Updated: At the annual LinuxWorld Conference, Novell discusses its OpenSUSE build service as part of a new Linux build service framework that will become the development platform for future SUSE Linux distributi
BOSTONNovell opened the LinuxWorld Conference here with the introduction April 3 of the beta program for Mono 1.2, its open-source implementation of the Microsoft .Net Framework designed to help corporate IT and ISV developers migrate existing .NET applications to Linux and build new Linux and cross-platform applications.
Novell also announced it is developing a new Linux build service framework and disclosed details about the availability of SUSE Linux 10.1, the newest version of its community Linux distribution.
The OpenSUSE build service is a new Linux build service framework that will simplify the creation of Linux packages for not only SUSE Linux but for any other Linux distribution, and which will become the development platform for future SUSE Linux distributions.
It contains a server back-end and a client front-end.
The server back-end will host sources, the build infrastructure, package download and mirroring tools, and communication infrastructures.
The client front-end will include the tools and interfaces needed to organize and build packages from source code, including a command line and a Web-based interface, said Eric Anderson, vice president of Linux engineering at Novell.
Many server and all client components of the OpenSUSE build service are open-source tools with a public application programming interface so they can be easily integrated with existing build tools, he added.
When complete, the build service will allow community Linux engineers to easily create, for the first time, executable Linux packages from community source code that will be installable on Novells SUSE Linux or other Linux distributions, hastening innovation and getting useful software into users hands more rapidly.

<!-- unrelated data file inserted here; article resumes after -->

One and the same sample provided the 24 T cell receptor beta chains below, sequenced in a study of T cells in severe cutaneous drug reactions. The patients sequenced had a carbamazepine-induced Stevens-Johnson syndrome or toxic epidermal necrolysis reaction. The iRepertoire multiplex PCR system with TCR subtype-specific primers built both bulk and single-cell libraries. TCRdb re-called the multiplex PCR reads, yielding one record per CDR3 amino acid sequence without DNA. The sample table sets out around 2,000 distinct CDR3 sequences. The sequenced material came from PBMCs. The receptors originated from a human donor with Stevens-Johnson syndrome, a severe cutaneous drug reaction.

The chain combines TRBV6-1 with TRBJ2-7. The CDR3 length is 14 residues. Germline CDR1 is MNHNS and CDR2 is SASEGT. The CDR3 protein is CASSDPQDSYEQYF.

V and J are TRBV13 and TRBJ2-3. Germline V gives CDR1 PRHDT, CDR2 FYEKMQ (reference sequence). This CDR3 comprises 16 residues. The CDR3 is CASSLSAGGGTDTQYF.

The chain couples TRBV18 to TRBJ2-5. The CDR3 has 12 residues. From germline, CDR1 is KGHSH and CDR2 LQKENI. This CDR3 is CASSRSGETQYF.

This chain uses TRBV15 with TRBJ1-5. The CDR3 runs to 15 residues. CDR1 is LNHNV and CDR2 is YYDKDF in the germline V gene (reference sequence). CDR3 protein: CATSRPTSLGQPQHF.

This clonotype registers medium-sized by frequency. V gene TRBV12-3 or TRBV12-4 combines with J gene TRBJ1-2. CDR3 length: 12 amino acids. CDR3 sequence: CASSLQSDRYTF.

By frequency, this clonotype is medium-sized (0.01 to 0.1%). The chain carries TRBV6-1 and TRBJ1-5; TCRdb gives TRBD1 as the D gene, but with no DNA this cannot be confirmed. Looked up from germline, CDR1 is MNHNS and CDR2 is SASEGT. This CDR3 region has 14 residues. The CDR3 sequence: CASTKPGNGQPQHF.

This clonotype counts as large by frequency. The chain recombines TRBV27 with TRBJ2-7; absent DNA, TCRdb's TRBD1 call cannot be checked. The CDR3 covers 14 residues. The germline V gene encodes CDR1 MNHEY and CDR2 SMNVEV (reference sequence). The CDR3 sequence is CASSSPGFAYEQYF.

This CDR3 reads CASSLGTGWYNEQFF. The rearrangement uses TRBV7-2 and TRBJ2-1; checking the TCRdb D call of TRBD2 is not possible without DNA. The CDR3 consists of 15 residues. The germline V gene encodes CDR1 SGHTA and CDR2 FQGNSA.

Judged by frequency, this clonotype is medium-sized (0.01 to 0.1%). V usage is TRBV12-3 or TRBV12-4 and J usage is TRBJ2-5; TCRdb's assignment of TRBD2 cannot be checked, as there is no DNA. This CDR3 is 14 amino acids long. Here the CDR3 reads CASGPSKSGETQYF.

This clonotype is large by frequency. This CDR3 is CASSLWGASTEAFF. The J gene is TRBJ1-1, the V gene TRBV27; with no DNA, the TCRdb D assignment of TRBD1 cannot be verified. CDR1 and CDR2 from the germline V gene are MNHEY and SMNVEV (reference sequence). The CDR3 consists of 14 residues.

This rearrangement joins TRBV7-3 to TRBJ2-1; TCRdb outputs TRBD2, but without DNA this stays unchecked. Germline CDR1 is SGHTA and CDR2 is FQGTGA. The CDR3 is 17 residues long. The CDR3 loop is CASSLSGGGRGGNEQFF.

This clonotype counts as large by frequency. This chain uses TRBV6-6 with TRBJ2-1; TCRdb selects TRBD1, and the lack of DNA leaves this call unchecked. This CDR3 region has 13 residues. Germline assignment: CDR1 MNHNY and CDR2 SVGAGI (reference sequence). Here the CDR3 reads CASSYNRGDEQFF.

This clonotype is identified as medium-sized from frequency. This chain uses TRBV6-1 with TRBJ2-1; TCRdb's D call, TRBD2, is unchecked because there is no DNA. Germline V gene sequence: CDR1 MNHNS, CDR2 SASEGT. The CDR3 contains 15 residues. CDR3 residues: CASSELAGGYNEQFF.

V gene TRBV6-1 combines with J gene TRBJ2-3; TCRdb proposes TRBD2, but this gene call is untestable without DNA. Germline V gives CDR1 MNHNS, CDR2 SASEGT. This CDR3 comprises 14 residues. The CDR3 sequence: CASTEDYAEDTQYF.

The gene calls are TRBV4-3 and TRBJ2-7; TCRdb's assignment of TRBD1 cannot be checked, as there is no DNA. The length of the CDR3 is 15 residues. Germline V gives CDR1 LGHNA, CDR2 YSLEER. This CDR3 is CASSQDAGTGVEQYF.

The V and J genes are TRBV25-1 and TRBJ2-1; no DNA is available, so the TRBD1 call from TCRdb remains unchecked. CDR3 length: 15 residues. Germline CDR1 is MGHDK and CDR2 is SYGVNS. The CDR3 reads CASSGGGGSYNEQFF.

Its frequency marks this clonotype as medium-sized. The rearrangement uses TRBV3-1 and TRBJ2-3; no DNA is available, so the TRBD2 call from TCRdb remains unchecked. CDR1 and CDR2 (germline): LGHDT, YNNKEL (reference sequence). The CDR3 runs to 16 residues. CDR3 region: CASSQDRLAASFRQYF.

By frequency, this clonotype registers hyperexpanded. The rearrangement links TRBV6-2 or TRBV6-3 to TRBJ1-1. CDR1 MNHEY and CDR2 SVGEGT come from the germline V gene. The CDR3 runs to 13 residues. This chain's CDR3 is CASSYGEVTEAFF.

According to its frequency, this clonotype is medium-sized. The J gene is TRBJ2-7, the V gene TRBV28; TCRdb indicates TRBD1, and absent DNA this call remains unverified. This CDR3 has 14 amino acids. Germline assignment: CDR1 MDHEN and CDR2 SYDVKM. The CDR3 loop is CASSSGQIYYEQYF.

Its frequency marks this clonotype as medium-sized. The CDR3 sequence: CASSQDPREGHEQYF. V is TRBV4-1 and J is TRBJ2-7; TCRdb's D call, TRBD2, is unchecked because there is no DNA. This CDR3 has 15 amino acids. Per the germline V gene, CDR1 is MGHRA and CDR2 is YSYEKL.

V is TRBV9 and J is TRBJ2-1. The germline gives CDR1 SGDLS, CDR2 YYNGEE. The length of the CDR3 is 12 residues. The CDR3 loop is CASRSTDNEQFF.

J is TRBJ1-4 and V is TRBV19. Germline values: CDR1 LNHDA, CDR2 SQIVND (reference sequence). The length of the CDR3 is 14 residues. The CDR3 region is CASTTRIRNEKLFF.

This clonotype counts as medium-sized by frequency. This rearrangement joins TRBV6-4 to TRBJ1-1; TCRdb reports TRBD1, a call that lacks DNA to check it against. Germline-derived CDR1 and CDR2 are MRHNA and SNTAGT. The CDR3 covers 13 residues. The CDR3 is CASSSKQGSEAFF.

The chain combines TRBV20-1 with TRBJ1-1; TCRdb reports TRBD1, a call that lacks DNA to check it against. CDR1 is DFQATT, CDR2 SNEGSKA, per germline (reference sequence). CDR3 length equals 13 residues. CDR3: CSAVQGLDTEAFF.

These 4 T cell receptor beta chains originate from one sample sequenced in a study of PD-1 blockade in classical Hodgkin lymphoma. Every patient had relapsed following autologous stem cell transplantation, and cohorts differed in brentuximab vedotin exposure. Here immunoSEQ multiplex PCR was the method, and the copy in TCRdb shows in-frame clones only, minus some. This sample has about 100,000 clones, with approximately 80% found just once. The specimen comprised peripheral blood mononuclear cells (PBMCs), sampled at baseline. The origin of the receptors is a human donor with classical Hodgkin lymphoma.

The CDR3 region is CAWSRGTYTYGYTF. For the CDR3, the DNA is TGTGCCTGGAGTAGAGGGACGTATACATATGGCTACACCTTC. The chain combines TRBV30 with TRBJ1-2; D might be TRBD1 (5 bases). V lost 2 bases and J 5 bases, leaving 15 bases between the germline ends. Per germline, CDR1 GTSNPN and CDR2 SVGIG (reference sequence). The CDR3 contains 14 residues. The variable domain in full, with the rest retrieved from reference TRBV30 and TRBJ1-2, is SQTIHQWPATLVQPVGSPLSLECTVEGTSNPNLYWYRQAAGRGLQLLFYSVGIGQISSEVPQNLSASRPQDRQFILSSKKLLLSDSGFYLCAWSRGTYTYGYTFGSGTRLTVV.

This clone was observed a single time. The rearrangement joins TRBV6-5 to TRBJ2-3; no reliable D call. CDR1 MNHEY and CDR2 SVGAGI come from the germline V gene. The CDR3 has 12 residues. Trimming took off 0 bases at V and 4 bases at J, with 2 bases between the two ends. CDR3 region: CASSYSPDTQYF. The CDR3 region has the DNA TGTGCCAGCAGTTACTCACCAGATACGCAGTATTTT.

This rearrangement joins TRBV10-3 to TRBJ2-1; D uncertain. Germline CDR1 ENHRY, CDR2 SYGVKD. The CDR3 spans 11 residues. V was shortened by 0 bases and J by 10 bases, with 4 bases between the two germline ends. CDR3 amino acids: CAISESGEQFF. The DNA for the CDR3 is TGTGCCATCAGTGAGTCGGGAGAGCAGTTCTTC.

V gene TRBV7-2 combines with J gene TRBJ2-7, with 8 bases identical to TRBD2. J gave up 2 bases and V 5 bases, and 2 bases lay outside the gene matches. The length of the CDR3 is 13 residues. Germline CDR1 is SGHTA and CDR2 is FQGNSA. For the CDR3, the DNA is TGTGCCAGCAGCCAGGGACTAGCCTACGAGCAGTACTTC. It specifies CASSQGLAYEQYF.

The OpenSUSE build service is currently only available to a small set of initial testers for community inspection and bug fixing, but a more robust hardware infrastructure is expected to be introduced during the second quarter.
At the same time, it will give developer access to SUSE Linux core packages, allowing the creation of entirely new SUSE Linux-based distributions that are optimized for specific tasks, Andersen said.
Full public access to the build service is expected to be available later this year, but a preview is now available.
Novell is demonstrating the first components of this build service at LinuxWorld this week.
"Open-source developers need more and better ways to streamline the routine and mechanical process of creating installable Linux packages from their own source code. Now community engineers will be able to go to one site and have free access to the tools and services they need to build their applications for SUSE Linux-based distributions," Anderson said.
Novell planned to extend this build service into a one-stop Linux development center by supporting SUSE Linux-based distributions as well as other popular distributions like Red Hat, Debian and others, he said.
Tony Iams, vice president of System Software Research at Ideas International, welcomed the move, saying in a prepared statement that Novell was implementing open-source technology that "will truly simplify the way Linux packages are created. Linux engineers everywhere should look closely at what Novell has done to make Linux development easy."
The Mono 1.2 beta includes support for Microsoft Windows Forms APIs (Application Program Interfaces) to allow .Net client-side applications to be more easily ported to Linux.
To read more about Microsoft considering how and if it should open-source more of its technology, click here.
This will give corporate IT and ISV developers operating system alternatives for hosting existing .NET applications, but also opens up the possibility of new desktop applications on Linux, said Miguel de Icaza, vice president of developer platforms at Novell and maintainer of the Mono Project.
Read more here about the Mono open-source development platform.